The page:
IPSIndian Journal of Pharmacology
Home  IPS  Feedback Subscribe Top cited articles Login 
Users Online : 1784 
Small font sizeDefault font sizeIncrease font size
Navigate Here
  Search
 
  Next article
  Previous article 
  Table of Contents
  
Resource Links
   Similar in PUBMED
   Search Pubmed for
   Search in Google Scholar for
   Article in PDF (134 KB)
   Citation Manager
   Access Statistics
   Reader Comments
   Email Alert *
   Add to My List *
* Registration required (free)

 
In This Article

 Article Access Statistics
    Viewed1405    
    Printed71    
    Emailed0    
    PDF Downloaded221    
    Comments [Add]    

Recommend this journal

 


 
THE JOURNAL CLUB
Year : 2010  |  Volume : 42  |  Issue : 2  |  Page : 114-115
 

The Journal Club


,

Date of Web Publication23-Jun-2010

Correspondence Address:
R K Dikshit
,

Login to access the Email id

Source of Support: None, Conflict of Interest: None


PMID: 20711380

Rights and PermissionsRights and Permissions



How to cite this article:
Dikshit R K. The Journal Club. Indian J Pharmacol 2010;42:114-5

How to cite this URL:
Dikshit R K. The Journal Club. Indian J Pharmacol [serial online] 2010 [cited 2019 Aug 20];42:114-5. Available from: http://www.ijp-online.com/text.asp?2010/42/2/114/64494


What happens to theses submitted as a part of post-graduate medical examination? A study conducted retrospectively for last five years at a University Medical College in India has observed that only 30% of theses are published in indexed, peer reviewed journals (Dhaliwal U, Singh N, Bhatia A. Masters theses from a university medical college: Publication in indexed scientific journals. Indian J Ophthalmol 2010; 58: 101-4). This too may happen after 8 to 74 months of their submission. Interestingly, the authors have observed that the post-graduate student is the first author in papers from only half of these theses! The authors feel that a low publication rate, apart from other things, represents a waste of manpower, money and other resources.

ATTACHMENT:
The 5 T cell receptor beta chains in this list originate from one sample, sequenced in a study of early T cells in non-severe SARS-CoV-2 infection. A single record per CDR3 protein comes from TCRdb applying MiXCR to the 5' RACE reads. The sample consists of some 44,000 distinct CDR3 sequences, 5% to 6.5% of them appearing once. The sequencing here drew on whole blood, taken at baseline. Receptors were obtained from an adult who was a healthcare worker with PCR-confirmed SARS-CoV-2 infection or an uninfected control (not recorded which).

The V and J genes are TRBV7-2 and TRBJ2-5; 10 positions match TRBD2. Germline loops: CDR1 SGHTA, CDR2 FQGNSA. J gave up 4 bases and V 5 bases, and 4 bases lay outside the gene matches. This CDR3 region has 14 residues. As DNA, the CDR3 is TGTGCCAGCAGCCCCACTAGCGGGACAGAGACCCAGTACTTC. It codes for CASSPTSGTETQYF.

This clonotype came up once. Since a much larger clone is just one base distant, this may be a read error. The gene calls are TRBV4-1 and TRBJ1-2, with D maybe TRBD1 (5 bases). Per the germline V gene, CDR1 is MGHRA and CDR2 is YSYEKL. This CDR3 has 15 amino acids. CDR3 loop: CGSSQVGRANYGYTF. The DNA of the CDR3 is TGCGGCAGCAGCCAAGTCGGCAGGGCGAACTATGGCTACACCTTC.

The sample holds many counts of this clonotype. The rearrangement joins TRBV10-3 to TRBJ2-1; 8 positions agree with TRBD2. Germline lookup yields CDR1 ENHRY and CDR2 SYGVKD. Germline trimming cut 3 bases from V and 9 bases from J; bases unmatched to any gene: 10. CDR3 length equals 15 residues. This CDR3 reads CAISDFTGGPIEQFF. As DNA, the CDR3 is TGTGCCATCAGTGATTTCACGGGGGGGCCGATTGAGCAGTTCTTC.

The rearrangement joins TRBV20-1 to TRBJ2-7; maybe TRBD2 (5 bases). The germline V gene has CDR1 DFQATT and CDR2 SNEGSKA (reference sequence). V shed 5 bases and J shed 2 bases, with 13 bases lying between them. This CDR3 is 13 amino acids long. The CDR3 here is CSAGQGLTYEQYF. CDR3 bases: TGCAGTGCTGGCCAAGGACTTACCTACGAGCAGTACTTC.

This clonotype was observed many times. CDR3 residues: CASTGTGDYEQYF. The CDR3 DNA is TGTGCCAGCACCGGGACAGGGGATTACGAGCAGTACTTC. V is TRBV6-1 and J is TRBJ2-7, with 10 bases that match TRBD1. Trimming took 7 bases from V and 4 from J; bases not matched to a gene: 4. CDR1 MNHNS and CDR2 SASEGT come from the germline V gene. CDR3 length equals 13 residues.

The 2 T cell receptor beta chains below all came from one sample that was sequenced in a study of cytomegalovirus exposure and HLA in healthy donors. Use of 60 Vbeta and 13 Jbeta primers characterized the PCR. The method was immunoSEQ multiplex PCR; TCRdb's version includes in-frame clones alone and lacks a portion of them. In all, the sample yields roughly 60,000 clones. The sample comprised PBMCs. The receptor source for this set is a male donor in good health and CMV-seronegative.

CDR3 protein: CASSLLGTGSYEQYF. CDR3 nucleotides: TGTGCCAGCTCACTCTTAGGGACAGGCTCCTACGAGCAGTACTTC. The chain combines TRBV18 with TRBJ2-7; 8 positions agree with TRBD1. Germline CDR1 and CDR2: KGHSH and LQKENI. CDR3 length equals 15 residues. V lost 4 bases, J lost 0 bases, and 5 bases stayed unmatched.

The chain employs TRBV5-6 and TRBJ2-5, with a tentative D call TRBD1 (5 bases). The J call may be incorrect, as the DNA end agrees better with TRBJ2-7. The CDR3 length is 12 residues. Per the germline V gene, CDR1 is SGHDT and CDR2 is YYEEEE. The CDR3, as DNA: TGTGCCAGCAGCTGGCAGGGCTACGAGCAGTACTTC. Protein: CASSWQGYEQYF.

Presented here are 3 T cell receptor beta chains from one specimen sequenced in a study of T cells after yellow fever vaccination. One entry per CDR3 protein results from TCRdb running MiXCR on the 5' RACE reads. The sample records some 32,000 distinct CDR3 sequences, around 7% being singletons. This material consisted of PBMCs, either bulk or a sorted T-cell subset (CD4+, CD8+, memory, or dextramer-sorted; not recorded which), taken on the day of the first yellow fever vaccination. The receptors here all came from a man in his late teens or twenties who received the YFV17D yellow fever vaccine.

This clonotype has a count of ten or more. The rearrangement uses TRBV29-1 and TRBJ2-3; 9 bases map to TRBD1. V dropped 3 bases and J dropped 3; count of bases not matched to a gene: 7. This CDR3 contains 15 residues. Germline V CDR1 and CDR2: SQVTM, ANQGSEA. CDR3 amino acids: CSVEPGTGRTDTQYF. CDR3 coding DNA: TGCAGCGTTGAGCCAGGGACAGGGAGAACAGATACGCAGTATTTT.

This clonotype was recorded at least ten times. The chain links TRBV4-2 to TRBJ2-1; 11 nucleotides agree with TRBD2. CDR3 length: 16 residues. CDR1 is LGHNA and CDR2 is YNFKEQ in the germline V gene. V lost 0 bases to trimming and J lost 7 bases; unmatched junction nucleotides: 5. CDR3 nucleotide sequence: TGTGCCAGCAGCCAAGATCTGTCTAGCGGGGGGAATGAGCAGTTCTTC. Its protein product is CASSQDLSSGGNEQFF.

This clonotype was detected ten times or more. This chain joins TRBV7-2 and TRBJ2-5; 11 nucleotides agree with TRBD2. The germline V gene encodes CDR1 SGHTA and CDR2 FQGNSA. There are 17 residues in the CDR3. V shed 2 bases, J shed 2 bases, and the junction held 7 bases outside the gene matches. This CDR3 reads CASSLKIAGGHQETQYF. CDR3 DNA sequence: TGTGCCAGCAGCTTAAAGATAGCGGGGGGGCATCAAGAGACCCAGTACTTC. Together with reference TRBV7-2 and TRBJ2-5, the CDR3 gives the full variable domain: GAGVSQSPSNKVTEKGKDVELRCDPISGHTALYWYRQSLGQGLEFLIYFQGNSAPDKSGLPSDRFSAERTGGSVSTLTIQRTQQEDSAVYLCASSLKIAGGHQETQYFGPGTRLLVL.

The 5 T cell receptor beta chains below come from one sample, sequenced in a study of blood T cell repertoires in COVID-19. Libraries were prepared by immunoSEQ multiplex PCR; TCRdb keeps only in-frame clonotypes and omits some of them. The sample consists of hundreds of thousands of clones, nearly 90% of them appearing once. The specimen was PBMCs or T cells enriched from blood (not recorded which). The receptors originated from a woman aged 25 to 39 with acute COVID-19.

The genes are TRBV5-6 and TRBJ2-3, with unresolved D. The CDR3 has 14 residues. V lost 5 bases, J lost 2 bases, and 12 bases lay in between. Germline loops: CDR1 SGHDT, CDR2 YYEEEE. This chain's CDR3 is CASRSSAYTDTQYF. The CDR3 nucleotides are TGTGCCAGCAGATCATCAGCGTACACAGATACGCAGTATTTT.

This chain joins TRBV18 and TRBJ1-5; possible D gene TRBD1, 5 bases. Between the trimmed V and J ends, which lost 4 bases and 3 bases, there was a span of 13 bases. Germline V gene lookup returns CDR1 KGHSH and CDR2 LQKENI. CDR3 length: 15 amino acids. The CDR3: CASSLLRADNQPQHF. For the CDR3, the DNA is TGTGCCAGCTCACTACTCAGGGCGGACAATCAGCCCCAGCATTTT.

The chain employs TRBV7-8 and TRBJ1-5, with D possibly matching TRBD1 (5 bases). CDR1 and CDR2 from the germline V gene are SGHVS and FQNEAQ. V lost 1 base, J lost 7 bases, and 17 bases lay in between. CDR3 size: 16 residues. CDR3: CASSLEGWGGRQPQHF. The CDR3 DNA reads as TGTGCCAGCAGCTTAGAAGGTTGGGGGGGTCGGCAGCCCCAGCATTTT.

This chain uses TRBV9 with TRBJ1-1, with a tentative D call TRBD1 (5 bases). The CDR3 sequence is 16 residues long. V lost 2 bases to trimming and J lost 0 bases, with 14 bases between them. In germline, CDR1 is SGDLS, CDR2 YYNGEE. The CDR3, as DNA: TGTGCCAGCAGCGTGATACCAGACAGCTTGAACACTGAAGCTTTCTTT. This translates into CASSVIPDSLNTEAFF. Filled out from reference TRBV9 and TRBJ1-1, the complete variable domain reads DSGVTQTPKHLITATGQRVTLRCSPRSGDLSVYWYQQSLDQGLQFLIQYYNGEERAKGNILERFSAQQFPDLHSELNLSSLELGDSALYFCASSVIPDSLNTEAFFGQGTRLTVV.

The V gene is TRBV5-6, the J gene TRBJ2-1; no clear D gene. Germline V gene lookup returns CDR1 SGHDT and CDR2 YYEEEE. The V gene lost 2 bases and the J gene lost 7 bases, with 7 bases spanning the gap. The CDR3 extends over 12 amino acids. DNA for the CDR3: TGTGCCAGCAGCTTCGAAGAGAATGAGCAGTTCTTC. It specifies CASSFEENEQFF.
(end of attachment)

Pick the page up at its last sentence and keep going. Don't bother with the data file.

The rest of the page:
Rapid urease test (RUT) is widely used for diagnosis of H. pylori infection. It gives quick results with an adequate sensitivity and specificity. However, several groups of drugs (e.g. proton pump inhibitors, antibiotics, H2 receptor antagonists and bismuth) may influence the test results. Whether results can be altered by non-steroidal anti-inflammatory drugs (NSAIDs) has been investigated in a case control study (Foroutan M, Loloei B, Irvani S, Azargashb E. Accuracy of rapid urease test in diagnosing  Helicobacter pylori Scientific Name Search on in patients using NSAIDs. Saudi J Gastroenterol 2010;16:110-12). It included 210 patients divided in three groups (1-negative RUT and a history of NSAID consumption, 2-negative RUT and no history of NSAID consumption and 3-positive RUT with (32 patients) or without (38 patients) NSAIDs consumption). The groups matched demographically. NSAIDs used were acetyl salicylic acid, diclofenac, ibuprofen, piroxicam, indomethacin and naproxen, consumed for a varying period of one to four weeks. The overall performance of RUT was nearly same in all the groups. Authors have concluded that the results of RUT are not affected by NSAID use. They have, however, recommended that a similar study should be conducted in larger number of patients.

Ginger (Zingiber officinale ) causing subacute thyroditis! In an interesting publication (Sanavi S, Afshar R. Subacute thyroiditis following ginger (Zingiber officinale) consumption. Int J Ayurveda Res 2010;1:47-48) the authors describe the case of a 34 year old female who developed the features of thyrotoxicosis (severe pain at the back of the mouth and neck radiating to jaw, difficulty in swallowing, hoarse voice, mild fever, palpitation, diffusely enlarged and tender thyroid gland) twice within a period of 18 months. Thyroid function tests revealed thyrotoxicosis on both the occasions and a diagnosis of subacute thyroiditis was made. During first episode she gave the history of ginger powder consumption (1 tsf) with honey for 10 nights and on second occasion she developed the symptoms after taking a ginger candy (30 g). After first episode she became normal within five months (treated with NSAIDs, propranolol and prednisolone) and second time within four weeks (propranolol only). Authors speculate if an inhibitory effect of ginger on metabolic rate and adenylate energy status may damage the integrity of membranes surrounding the thyroid hormone in follicles and eventually release the hormone into circulation. Alternatively, it may also be an autoimmune or allergic reaction.